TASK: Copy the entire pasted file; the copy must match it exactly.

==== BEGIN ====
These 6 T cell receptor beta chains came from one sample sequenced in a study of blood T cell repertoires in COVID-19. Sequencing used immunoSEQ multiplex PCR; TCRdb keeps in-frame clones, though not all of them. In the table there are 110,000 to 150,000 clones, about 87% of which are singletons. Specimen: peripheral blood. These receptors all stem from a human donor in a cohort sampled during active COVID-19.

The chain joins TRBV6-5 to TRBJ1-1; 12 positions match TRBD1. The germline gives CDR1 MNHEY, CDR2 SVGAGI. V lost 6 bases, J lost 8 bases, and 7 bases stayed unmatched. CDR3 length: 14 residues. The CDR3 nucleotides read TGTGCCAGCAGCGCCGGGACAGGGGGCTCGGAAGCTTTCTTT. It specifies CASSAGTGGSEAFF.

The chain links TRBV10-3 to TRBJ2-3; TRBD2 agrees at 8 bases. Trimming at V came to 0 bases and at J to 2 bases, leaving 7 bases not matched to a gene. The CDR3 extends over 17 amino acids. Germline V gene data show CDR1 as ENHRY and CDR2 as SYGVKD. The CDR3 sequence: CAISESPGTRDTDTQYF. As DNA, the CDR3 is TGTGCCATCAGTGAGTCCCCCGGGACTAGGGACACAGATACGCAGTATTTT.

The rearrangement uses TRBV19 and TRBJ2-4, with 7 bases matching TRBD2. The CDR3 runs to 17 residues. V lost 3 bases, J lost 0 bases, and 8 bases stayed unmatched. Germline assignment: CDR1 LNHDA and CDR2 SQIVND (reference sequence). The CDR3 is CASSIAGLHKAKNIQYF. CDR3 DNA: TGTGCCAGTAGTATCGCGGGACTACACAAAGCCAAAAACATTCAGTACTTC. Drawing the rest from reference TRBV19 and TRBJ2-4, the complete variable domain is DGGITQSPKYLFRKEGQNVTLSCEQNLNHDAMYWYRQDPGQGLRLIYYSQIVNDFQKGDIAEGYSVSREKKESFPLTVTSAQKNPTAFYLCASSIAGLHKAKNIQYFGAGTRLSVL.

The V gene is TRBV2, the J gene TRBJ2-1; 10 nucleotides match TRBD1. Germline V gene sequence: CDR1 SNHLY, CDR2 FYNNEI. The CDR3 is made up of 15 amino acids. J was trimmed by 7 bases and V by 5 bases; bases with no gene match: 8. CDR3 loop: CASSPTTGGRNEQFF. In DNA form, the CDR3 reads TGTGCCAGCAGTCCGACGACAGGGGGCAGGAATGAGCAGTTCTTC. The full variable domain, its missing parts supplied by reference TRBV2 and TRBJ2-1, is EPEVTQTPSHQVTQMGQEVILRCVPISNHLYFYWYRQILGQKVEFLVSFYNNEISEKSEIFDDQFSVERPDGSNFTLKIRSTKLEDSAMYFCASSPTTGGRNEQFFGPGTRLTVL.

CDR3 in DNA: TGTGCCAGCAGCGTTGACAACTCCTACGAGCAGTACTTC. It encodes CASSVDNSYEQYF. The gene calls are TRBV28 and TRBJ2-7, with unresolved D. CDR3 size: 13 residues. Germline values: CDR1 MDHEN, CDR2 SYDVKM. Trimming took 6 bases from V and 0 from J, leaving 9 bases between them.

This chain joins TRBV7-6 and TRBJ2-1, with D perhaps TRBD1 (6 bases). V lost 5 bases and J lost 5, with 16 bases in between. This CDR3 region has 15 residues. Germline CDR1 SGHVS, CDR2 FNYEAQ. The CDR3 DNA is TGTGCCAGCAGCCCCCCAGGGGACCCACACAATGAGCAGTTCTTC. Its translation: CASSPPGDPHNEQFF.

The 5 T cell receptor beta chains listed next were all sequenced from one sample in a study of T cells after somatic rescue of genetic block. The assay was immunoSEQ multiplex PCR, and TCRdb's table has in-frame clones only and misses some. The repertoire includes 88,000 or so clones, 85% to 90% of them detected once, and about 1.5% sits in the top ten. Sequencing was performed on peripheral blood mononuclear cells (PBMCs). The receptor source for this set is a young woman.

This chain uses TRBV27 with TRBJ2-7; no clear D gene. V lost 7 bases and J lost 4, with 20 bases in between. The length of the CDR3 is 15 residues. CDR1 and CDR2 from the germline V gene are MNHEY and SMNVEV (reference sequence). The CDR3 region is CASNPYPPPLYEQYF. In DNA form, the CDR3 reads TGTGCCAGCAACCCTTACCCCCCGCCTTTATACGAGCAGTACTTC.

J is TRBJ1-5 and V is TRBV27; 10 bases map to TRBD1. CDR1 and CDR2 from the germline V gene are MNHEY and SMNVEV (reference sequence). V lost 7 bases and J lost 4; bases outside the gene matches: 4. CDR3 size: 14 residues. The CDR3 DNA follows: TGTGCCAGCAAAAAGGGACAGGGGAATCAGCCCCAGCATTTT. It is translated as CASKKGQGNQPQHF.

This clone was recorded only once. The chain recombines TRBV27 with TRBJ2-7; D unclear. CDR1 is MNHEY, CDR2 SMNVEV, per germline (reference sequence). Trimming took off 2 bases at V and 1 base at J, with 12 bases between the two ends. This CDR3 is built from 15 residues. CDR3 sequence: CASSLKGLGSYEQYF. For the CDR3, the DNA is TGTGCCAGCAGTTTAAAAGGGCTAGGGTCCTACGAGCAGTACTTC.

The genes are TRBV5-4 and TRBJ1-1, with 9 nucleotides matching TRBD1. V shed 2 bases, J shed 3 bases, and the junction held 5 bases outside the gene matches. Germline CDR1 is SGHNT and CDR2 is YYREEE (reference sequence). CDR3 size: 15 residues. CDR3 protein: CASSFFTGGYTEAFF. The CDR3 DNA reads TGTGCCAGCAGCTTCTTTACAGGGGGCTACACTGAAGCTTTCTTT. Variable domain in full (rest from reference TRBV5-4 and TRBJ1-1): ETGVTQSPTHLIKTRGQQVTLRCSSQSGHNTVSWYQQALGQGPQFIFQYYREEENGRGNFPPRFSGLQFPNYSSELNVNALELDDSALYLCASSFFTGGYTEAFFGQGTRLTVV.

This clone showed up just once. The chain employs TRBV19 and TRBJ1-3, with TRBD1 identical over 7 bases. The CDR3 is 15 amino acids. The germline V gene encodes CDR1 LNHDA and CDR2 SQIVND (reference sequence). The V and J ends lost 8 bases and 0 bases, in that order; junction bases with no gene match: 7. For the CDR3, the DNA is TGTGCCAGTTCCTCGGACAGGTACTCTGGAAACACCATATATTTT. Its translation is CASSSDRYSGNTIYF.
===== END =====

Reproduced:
These 6 T cell receptor beta chains came from one sample sequenced in a study of blood T cell repertoires in COVID-19. Sequencing used immunoSEQ multiplex PCR; TCRdb keeps in-frame clones, though not all of them. In the table there are 110,000 to 150,000 clones, about 87% of which are singletons. Specimen: peripheral blood. These receptors all stem from a human donor in a cohort sampled during active COVID-19.

The chain joins TRBV6-5 to TRBJ1-1; 12 positions match TRBD1. The germline gives CDR1 MNHEY, CDR2 SVGAGI. V lost 6 bases, J lost 8 bases, and 7 bases stayed unmatched. CDR3 length: 14 residues. The CDR3 nucleotides read TGTGCCAGCAGCGCCGGGACAGGGGGCTCGGAAGCTTTCTTT. It specifies CASSAGTGGSEAFF.

The chain links TRBV10-3 to TRBJ2-3; TRBD2 agrees at 8 bases. Trimming at V came to 0 bases and at J to 2 bases, leaving 7 bases not matched to a gene. The CDR3 extends over 17 amino acids. Germline V gene data show CDR1 as ENHRY and CDR2 as SYGVKD. The CDR3 sequence: CAISESPGTRDTDTQYF. As DNA, the CDR3 is TGTGCCATCAGTGAGTCCCCCGGGACTAGGGACACAGATACGCAGTATTTT.

The rearrangement uses TRBV19 and TRBJ2-4, with 7 bases matching TRBD2. The CDR3 runs to 17 residues. V lost 3 bases, J lost 0 bases, and 8 bases stayed unmatched. Germline assignment: CDR1 LNHDA and CDR2 SQIVND (reference sequence). The CDR3 is CASSIAGLHKAKNIQYF. CDR3 DNA: TGTGCCAGTAGTATCGCGGGACTACACAAAGCCAAAAACATTCAGTACTTC. Drawing the rest from reference TRBV19 and TRBJ2-4, the complete variable domain is DGGITQSPKYLFRKEGQNVTLSCEQNLNHDAMYWYRQDPGQGLRLIYYSQIVNDFQKGDIAEGYSVSREKKESFPLTVTSAQKNPTAFYLCASSIAGLHKAKNIQYFGAGTRLSVL.

The V gene is TRBV2, the J gene TRBJ2-1; 10 nucleotides match TRBD1. Germline V gene sequence: CDR1 SNHLY, CDR2 FYNNEI. The CDR3 is made up of 15 amino acids. J was trimmed by 7 bases and V by 5 bases; bases with no gene match: 8. CDR3 loop: CASSPTTGGRNEQFF. In DNA form, the CDR3 reads TGTGCCAGCAGTCCGACGACAGGGGGCAGGAATGAGCAGTTCTTC. The full variable domain, its missing parts supplied by reference TRBV2 and TRBJ2-1, is EPEVTQTPSHQVTQMGQEVILRCVPISNHLYFYWYRQILGQKVEFLVSFYNNEISEKSEIFDDQFSVERPDGSNFTLKIRSTKLEDSAMYFCASSPTTGGRNEQFFGPGTRLTVL.

CDR3 in DNA: TGTGCCAGCAGCGTTGACAACTCCTACGAGCAGTACTTC. It encodes CASSVDNSYEQYF. The gene calls are TRBV28 and TRBJ2-7, with unresolved D. CDR3 size: 13 residues. Germline values: CDR1 MDHEN, CDR2 SYDVKM. Trimming took 6 bases from V and 0 from J, leaving 9 bases between them.

This chain joins TRBV7-6 and TRBJ2-1, with D perhaps TRBD1 (6 bases). V lost 5 bases and J lost 5, with 16 bases in between. This CDR3 region has 15 residues. Germline CDR1 SGHVS, CDR2 FNYEAQ. The CDR3 DNA is TGTGCCAGCAGCCCCCCAGGGGACCCACACAATGAGCAGTTCTTC. Its translation: CASSPPGDPHNEQFF.

The 5 T cell receptor beta chains listed next were all sequenced from one sample in a study of T cells after somatic rescue of genetic block. The assay was immunoSEQ multiplex PCR, and TCRdb's table has in-frame clones only and misses some. The repertoire includes 88,000 or so clones, 85% to 90% of them detected once, and about 1.5% sits in the top ten. Sequencing was performed on peripheral blood mononuclear cells (PBMCs). The receptor source for this set is a young woman.

This chain uses TRBV27 with TRBJ2-7; no clear D gene. V lost 7 bases and J lost 4, with 20 bases in between. The length of the CDR3 is 15 residues. CDR1 and CDR2 from the germline V gene are MNHEY and SMNVEV (reference sequence). The CDR3 region is CASNPYPPPLYEQYF. In DNA form, the CDR3 reads TGTGCCAGCAACCCTTACCCCCCGCCTTTATACGAGCAGTACTTC.

J is TRBJ1-5 and V is TRBV27; 10 bases map to TRBD1. CDR1 and CDR2 from the germline V gene are MNHEY and SMNVEV (reference sequence). V lost 7 bases and J lost 4; bases outside the gene matches: 4. CDR3 size: 14 residues. The CDR3 DNA follows: TGTGCCAGCAAAAAGGGACAGGGGAATCAGCCCCAGCATTTT. It is translated as CASKKGQGNQPQHF.

This clone was recorded only once. The chain recombines TRBV27 with TRBJ2-7; D unclear. CDR1 is MNHEY, CDR2 SMNVEV, per germline (reference sequence). Trimming took off 2 bases at V and 1 base at J, with 12 bases between the two ends. This CDR3 is built from 15 residues. CDR3 sequence: CASSLKGLGSYEQYF. For the CDR3, the DNA is TGTGCCAGCAGTTTAAAAGGGCTAGGGTCCTACGAGCAGTACTTC.

The genes are TRBV5-4 and TRBJ1-1, with 9 nucleotides matching TRBD1. V shed 2 bases, J shed 3 bases, and the junction held 5 bases outside the gene matches. Germline CDR1 is SGHNT and CDR2 is YYREEE (reference sequence). CDR3 size: 15 residues. CDR3 protein: CASSFFTGGYTEAFF. The CDR3 DNA reads TGTGCCAGCAGCTTCTTTACAGGGGGCTACACTGAAGCTTTCTTT. Variable domain in full (rest from reference TRBV5-4 and TRBJ1-1): ETGVTQSPTHLIKTRGQQVTLRCSSQSGHNTVSWYQQALGQGPQFIFQYYREEENGRGNFPPRFSGLQFPNYSSELNVNALELDDSALYLCASSFFTGGYTEAFFGQGTRLTVV.

This clone showed up just once. The chain employs TRBV19 and TRBJ1-3, with TRBD1 identical over 7 bases. The CDR3 is 15 amino acids. The germline V gene encodes CDR1 LNHDA and CDR2 SQIVND (reference sequence). The V and J ends lost 8 bases and 0 bases, in that order; junction bases with no gene match: 7. For the CDR3, the DNA is TGTGCCAGTTCCTCGGACAGGTACTCTGGAAACACCATATATTTT. Its translation is CASSSDRYSGNTIYF.